Emotions are complex and multi-layered. They are what make us human. Could you live without communicating them?
One of the principal characters in Star Trek The Next Generation is an android, Data. Data is a synthetic life form created to be self aware and sentient. Throughout his entire story arc he strives to become human, but that was deemed impossible as he had an inability to feel emotion. This drove him on. Eventually he was fitted with an emotion chip. His new emotions proved a struggle to contain and were turned off in order to maintain performance efficiency.
This raises many questions about humanity and the nature of being human. Are we defined by our emotions? Are we ruled by our emotions? Are we trapped by our emotions? What if you had no emotions or were unaware of them?
A condition called alexithymia is defined as the inability of a person to identify and describe emotions in the self. That is not to say the person has no emotions—they are just unable to express them or are unaware of them.
Alexithymia was first identified in 1972. Originally, it was thought of as a linguistic problem. Katharina Goerlich-Dobre at RWTH Aachen University conducted research that found people with alexithymia seemed to have abnormally dense connections in the neural bridge that joins the two hemispheres of the brain resulting in a noisy signal when the emotional regions of the brain, mainly on the right, and the language areas mainly on the left, send signals to one another.
Deborah Serani, psychologist and adjunct professor at Adelphi University says “Sometimes I work with children and adults who can’t put words to their feelings and thoughts. It’s not that they don’t want to, it’s more that they don’t know how.”
The core characteristics of alexithymia are a marked dysfunction in emotional awareness, social attachment and interpersonal relating.
The vast majority of people are aware of their emotions because they’ve always been there. They are an understood part of our make up. What would it be like if this awareness and understanding was taken away?
EI, or Emotional awareness or intelligence, is the ability to see one’s own emotions, but also have good insight into other people’s too. People like this use the emotional information to help guide their thinking and actions. This awareness helps a person identify their strengths and weaknesses and build self-confidence. Take this away and you take away a type of critical thinking that is really important in succeeding in life.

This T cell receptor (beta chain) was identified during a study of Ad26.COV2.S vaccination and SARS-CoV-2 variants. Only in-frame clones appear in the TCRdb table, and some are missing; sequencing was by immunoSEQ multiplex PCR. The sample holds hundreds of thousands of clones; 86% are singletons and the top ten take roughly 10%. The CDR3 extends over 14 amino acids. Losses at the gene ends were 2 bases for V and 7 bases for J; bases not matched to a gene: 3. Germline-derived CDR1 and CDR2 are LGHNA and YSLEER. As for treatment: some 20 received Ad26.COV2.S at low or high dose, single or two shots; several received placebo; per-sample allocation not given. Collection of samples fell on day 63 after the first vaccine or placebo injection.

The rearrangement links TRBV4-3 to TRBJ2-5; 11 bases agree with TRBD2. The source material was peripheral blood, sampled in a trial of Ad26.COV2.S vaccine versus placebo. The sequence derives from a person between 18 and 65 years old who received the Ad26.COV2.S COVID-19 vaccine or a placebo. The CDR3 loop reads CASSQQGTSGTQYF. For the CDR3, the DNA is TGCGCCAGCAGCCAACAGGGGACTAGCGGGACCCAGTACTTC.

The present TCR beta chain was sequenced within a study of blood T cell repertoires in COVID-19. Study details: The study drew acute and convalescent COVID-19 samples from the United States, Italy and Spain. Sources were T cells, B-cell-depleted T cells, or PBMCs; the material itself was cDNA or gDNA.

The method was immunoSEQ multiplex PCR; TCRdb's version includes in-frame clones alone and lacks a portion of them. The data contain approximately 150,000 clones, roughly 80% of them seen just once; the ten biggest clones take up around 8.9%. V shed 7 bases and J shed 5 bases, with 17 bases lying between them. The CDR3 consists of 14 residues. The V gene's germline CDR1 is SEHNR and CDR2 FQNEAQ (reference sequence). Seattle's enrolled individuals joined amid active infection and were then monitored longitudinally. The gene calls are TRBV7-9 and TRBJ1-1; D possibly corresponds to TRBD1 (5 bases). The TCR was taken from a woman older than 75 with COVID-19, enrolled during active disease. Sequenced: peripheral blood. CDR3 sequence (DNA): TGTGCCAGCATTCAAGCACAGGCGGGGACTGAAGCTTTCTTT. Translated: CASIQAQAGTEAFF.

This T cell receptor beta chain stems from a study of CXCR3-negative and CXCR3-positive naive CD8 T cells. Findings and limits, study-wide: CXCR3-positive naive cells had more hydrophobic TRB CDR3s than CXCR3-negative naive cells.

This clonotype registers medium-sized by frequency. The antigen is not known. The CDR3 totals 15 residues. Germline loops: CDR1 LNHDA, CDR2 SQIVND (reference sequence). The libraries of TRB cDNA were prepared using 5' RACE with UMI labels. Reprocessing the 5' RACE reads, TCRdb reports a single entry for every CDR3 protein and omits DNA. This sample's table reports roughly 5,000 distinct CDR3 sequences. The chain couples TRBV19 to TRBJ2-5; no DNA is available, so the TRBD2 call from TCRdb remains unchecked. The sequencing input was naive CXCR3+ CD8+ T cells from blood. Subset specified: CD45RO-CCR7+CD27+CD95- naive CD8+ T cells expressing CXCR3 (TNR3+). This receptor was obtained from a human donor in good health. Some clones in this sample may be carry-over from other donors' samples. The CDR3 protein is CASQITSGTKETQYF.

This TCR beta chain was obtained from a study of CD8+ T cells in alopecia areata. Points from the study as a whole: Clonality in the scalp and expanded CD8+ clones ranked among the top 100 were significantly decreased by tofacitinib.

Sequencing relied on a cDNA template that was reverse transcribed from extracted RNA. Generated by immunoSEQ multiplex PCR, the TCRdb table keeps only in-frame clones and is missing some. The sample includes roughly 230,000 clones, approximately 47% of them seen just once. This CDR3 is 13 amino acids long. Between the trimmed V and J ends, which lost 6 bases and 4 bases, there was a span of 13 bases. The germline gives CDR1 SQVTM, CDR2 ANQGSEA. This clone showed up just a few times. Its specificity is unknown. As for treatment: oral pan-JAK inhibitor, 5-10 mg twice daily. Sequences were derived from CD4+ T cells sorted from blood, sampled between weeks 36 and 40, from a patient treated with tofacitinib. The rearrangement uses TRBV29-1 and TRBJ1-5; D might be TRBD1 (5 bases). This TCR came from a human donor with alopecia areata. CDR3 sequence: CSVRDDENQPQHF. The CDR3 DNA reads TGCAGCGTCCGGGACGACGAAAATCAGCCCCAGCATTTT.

The emotional intelligence of a person helps guide their social awareness through an ability to understand and empathize with other people. The better you understand the emotions, needs and concerns of someone, the easier it is to understand and get along with the person.
This awareness helps to build and maintain interpersonal relationships that are strong and long lasting. Jeff Bezos, CEO and founder of Amazon.com has an emotional intelligence that helps him to connect with the hearts and minds of his customers. He wants to understand them as best he can so he can provide them with exactly what they want, as best he can. His clear communication and self deprecating style have made him a legendary figure in the business world.
René J Muller, PhD has many experiences with alexithymic patients. “Kisha” was on of them. Writing in the Psychiatric Times Muller writes “Most patients who come to the ER after harming themselves seem eager to discuss the meaning of their behavior. Rather complex issues are clarified, often with startling insight.These patients are willing to have their initial, often self-deceiving explanations challenged and to allow the subtext of their destructive act to be interpreted to them. But after Kisha burned her arm, no words came to name the emotions that drove her to do this. She clarified nothing, for herself or for me. Kisha was alexithymic.”
In their research paper Cognitive and emotional characteristics of alexithymia: a review of neurobiological studies JK Larsen et al conclude, “The fact that there is no general agreement on how to define alexithymia seems to have hampered theoretical and empirical progress on it and related diseases and psychiatric illnesses.”